It is also unfair to continue blaming only our society for not imparting sex education, since even in countries like Australia, there have been attempts made by parents to stripe off sex education from the curriculum, though the courts decided against the parents. Also, some UNICEF made documentaries on sexual education for children, have been heavily criticized by the Western critics, as well. The two documentaries “Blue Pidgeon”, and “Music for Two” were documentaries made on graphically depicting intercourse between children, and the fantasies of a young girl who imagines herself in a marriage with a neighbour, respectively. The critics should realize that the increased sexual feelings in a child who hits puberty is completely natural, and if not for sex education, he/she won’t have anyone to discuss it with, and they might outcast themselves as feeling something which is “abnormal”, and in the process, try to isolate themselves from other kids their age. Some sort of authorized medium needs to be present to make them realize that what they are undergoing is completely normal, and natural.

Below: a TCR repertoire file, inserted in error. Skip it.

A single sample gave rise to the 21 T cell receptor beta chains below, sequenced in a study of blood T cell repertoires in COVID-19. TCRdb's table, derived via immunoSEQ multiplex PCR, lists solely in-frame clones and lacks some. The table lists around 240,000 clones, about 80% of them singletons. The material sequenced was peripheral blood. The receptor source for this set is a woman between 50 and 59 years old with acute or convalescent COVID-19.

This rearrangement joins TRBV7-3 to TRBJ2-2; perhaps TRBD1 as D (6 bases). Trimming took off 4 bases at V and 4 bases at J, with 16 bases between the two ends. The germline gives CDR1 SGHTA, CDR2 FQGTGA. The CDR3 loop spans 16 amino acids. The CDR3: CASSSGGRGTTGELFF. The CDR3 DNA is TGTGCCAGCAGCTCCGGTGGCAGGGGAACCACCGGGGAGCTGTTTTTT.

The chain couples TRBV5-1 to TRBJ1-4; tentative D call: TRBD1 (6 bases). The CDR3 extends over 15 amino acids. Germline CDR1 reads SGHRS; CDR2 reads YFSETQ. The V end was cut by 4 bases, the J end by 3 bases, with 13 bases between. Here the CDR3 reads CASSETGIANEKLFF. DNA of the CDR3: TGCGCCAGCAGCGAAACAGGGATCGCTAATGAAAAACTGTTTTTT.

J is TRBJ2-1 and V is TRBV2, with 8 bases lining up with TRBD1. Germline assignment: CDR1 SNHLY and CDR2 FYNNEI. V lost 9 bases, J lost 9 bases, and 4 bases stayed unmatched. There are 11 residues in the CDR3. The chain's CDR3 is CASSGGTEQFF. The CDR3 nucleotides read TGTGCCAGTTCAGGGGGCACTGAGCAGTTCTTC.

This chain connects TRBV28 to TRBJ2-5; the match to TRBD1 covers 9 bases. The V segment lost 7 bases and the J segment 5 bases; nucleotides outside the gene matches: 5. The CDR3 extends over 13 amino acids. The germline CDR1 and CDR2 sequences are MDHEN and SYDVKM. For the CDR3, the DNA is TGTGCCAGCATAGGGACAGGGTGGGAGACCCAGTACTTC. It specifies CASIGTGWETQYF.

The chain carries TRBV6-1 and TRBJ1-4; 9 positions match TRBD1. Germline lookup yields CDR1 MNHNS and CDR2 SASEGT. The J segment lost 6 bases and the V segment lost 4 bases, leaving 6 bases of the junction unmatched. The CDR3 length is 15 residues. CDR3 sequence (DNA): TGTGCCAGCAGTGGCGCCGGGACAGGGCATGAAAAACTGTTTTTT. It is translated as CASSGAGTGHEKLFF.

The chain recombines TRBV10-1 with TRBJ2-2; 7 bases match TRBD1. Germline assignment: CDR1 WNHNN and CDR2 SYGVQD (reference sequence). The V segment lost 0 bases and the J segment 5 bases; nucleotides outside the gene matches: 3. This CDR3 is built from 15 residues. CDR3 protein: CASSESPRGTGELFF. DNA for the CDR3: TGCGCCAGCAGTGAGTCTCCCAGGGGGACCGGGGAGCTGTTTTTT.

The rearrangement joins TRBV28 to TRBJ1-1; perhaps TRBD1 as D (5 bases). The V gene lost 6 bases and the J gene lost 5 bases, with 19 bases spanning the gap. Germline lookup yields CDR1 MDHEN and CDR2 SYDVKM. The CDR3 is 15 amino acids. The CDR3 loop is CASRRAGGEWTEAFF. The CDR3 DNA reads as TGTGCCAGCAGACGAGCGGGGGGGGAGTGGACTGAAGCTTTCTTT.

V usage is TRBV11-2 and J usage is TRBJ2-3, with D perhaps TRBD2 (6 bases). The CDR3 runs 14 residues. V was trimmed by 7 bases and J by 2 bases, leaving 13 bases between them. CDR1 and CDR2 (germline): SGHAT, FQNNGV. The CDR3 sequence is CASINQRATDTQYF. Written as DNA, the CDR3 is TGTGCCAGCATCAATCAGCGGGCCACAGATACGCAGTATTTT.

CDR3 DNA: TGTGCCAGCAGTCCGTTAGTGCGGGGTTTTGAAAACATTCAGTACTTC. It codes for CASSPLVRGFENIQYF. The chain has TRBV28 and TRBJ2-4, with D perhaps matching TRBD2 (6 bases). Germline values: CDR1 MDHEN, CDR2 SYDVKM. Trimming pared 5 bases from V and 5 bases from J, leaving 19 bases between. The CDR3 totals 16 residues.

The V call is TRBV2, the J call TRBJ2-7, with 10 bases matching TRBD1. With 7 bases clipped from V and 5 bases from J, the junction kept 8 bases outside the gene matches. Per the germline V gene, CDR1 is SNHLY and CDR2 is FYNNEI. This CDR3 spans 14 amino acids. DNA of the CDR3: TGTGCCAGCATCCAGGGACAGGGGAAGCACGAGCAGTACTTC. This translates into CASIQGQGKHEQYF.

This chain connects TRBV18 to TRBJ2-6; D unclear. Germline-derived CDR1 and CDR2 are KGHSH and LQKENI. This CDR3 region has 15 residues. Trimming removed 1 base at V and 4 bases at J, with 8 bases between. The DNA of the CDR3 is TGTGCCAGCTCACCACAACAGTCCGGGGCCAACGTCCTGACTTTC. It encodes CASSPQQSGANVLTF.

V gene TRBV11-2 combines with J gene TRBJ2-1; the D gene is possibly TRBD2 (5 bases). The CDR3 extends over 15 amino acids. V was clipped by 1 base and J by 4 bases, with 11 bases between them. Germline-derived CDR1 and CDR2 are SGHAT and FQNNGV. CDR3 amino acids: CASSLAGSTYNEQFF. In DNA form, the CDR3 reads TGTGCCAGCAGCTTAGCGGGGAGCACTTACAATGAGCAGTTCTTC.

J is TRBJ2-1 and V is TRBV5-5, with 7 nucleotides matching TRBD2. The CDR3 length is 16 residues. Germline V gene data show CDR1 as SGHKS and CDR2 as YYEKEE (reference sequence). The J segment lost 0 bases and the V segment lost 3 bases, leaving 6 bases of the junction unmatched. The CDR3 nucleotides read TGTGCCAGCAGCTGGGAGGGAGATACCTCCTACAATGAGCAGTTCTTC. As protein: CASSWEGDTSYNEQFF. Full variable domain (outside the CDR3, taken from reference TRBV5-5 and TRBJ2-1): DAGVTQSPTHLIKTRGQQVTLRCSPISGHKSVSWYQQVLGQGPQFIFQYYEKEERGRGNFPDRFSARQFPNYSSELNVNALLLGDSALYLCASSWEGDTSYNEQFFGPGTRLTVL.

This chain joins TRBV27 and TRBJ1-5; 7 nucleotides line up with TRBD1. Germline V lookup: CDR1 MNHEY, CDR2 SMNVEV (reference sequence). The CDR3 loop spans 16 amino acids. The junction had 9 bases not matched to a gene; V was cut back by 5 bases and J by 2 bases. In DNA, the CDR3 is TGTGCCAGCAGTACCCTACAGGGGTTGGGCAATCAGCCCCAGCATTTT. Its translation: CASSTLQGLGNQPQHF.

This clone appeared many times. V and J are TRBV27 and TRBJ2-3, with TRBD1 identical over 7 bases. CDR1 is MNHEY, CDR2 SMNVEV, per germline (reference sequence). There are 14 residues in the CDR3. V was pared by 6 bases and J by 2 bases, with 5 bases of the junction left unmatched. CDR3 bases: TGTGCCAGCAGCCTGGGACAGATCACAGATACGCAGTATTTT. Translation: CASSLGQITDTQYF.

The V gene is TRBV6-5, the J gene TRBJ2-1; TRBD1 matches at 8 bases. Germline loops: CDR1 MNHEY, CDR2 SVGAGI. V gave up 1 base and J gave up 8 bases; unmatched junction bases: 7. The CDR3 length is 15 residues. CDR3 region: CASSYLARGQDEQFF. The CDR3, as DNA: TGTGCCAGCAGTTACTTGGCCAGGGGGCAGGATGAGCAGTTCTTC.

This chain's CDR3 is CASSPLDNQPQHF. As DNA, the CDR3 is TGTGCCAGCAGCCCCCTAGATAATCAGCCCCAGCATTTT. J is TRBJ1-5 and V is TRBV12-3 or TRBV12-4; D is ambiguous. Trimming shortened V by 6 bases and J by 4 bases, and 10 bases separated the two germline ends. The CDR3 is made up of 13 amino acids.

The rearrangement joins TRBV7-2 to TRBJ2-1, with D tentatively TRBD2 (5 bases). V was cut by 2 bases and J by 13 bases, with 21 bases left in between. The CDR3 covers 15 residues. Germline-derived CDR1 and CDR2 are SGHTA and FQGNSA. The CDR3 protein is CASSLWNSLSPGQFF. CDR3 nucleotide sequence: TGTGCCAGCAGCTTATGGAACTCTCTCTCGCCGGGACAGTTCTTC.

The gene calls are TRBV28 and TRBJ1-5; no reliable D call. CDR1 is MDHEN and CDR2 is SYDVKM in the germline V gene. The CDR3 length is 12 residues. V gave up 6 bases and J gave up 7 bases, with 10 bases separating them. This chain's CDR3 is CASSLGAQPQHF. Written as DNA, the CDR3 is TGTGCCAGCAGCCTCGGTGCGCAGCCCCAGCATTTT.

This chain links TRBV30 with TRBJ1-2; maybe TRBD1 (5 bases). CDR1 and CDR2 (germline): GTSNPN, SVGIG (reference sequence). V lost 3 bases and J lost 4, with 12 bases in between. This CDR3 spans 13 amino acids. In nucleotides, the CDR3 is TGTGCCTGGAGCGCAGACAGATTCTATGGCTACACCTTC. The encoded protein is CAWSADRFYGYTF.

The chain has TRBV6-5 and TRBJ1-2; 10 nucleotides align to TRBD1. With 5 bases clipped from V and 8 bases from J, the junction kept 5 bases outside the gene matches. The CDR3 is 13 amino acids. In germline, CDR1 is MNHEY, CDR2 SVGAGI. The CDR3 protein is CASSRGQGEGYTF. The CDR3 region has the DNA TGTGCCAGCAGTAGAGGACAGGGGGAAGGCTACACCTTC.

It’s high time that we accept that sex education is something which is much needed in this age. We should encourage schools to implement sex education in their curriculum, and parents should be supportive enough to let their kid be taught about this tricky subject at school. Unlike the shunning of the administration in the Dawood Public School-Karachi case, where the parents and media raised an outcry over sex education being taught to girls, parents should be mature and sensible enough to know that this is something that their kid will find out eventually, and it’s much better if they find it out through some authorized mode. Also, parents need to stop shying away from matters like these. Finding excuses like “we’ll teach our kid whatever he/she needs to know about sex” is utter crap. Because , I don’t remember being taught about sex by my mother, and I am sure that same is the case with most of you, though there are exceptions everywhere. Anyhow, to conclude this , I think that sex education should be made a part of education for 12-13 year olds, whether the school is uni-sex, or a co-ed. Because, we’ve the responsibility of raising a generation, who knows a lot more than what we would like to think, and guidance and instruction is only going to benefit them.